This is a painful one. I had not seen Age of Ultron in a very long time when I started this journey, and I remembered not liking it when I first saw it. There are a lot of things that happen that are fundamentally important to the Infinity saga story arc, so even if you hate it, you cannot really justify skipping it. With that in mind, I approached it with an open mind doing my best to remove any previous biases I had about it and I still did not enjoy this movie. It is the last film on this list that I actively disliked watching. I should be a bit fair, some of what I disliked is not the movie’s fault. I really do not like Joss Whedon’s obsession with plots that revolve around the mind stone making the Avengers turn on each other. Movies like this do not require a ton of escapism to be enjoyable, but these plots removed all of my escapism and investment. That’s not the movie’s fault per se, it is mainly just my preference. Also, every time Ultron talked all I could picture was James Spader and it was really distracting. Again, not the movie’s fault. I think my dislike ultimately comes down to a lot of little things that would be exhausting to document. As far as characterization goes Hawkeye was the big winner, he is probably the most realistic part of the whole movie. This is also the only MCU film where Vision does anything interesting, whatever that is worth. I don’t dislike Joss Whedon in general, and I am not sure of the details regarding why he was dropped from making more Marvel films, but I think it was the right decision.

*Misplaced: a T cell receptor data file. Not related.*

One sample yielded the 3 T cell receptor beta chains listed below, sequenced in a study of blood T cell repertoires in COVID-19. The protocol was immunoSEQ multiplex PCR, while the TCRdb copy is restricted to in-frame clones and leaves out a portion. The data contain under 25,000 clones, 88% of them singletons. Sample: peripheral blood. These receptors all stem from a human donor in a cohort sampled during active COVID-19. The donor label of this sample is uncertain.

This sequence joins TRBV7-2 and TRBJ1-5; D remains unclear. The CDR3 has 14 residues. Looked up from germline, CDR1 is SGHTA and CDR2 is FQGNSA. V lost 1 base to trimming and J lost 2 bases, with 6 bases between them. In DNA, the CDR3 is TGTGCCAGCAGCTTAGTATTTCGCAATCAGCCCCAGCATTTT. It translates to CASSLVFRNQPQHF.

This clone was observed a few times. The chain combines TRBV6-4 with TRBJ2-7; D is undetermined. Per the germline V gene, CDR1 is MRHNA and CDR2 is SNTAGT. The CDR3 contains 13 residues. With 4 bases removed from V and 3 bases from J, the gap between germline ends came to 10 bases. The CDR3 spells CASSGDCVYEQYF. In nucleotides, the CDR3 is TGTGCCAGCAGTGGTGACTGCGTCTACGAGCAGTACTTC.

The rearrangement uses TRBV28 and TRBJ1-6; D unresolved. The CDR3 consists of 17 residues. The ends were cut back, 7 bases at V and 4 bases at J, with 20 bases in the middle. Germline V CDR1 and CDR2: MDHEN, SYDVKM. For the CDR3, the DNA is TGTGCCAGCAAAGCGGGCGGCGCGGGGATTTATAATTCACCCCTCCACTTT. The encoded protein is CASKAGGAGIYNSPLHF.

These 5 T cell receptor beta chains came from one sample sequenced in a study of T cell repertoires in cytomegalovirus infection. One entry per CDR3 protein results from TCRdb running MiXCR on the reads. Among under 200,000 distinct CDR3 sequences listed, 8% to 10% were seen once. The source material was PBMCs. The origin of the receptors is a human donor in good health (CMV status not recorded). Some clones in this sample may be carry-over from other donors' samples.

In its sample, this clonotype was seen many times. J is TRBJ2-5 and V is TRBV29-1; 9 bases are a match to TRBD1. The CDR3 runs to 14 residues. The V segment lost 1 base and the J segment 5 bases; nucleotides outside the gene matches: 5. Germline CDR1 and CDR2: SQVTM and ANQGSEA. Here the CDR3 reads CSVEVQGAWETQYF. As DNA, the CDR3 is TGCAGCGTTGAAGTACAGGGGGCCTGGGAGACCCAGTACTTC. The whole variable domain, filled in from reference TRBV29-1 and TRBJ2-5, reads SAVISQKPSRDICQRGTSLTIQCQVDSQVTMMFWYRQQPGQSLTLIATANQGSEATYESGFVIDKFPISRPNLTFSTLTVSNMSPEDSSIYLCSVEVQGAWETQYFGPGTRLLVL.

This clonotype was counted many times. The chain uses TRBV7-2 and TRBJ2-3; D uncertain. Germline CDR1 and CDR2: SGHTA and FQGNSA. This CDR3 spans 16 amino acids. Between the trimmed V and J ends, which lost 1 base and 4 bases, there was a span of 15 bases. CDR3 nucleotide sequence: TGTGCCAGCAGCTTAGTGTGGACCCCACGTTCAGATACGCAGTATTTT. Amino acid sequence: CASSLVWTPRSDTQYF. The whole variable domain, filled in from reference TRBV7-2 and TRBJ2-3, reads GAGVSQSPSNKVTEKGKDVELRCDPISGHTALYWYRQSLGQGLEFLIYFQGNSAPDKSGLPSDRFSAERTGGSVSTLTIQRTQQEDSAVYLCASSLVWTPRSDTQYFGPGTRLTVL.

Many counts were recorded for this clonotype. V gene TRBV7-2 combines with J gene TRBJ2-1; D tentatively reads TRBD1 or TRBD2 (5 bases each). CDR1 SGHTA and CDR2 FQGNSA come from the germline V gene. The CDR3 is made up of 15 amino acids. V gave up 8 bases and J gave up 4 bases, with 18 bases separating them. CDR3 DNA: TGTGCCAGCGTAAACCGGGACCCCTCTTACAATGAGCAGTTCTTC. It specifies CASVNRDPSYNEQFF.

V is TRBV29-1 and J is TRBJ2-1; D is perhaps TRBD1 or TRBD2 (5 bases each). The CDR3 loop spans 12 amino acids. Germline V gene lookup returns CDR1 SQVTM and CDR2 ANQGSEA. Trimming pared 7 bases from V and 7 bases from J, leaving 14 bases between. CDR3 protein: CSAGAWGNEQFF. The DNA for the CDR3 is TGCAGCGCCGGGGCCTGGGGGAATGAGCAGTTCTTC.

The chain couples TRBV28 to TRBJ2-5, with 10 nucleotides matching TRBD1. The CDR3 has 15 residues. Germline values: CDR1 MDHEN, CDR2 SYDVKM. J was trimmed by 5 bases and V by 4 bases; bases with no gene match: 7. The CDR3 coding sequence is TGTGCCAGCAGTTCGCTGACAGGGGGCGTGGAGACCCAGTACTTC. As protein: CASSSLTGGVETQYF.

Watch order notes: It feels a bit uncomfortable to me from a narrative perspective to put a film between Age of Ultron and Civil War, but unfortunately this is really the only place to slot this movie in. It does not fit before Age of Ultron because the Avenger’s base is not set up, and Ant-Man needs to be introduced before Civil War. I suppose it works well enough considering Civil War does not technically come right after Age of Ultron, but the stories flow into each other well.
I probably love this movie more than I should. It breaks ground in a similar but opposite way that Guardians of the Galaxy does. Instead of taking the MCU into the craziness of space with zany adventures, this movie brings the MCU back down to earth and makes a hero that can actually be relatable to a lot of people. This movie has both goofy fun and ominous tones, and it balances the two surprisingly well. I will point out one flaw that does bother me. In a throwaway line, someone mentions that Cross’ mind is going whacky due to too much size changing, but that never happens to Hank Pym, Scott, or Hope, so that continuity doesn’t really follow. If they had just made Cross hilariously evil for the sake of it that honestly would have been better. That aside, I did not know I needed a superhero heist movie with Paul Rudd and a Thomas the Tank Engine action sequence but I am glad that I learned that I did.
#14: Captain America: Civil War
I wrote in the Avengers and Age of Ultron reviews that I did not enjoy the Avengers vs Avengers themes. My love for this movie and the high ranking I gave it may seem hypocritical, however Civil War, unlike the other two mentioned, made that sort of plot organic and compelling by making the cause of it completely mundane. Start to finish, I just feel this movie in my bones. I have not made a final opinion of my pick for One MARVELous Scene, but the final encounter with Steve, Stark, and Bucky is a strong contender. The emotion and tension that had built up the entire movie was tangible, the entire climax I found absolutely riveting. I have always referred to Civil War as Avengers 2.5, and in my opinion it accomplishes a lot of what Age of Ultron failed to do. Like Winter Soldier, maybe it comes down to the Russos’ directing and storytelling style.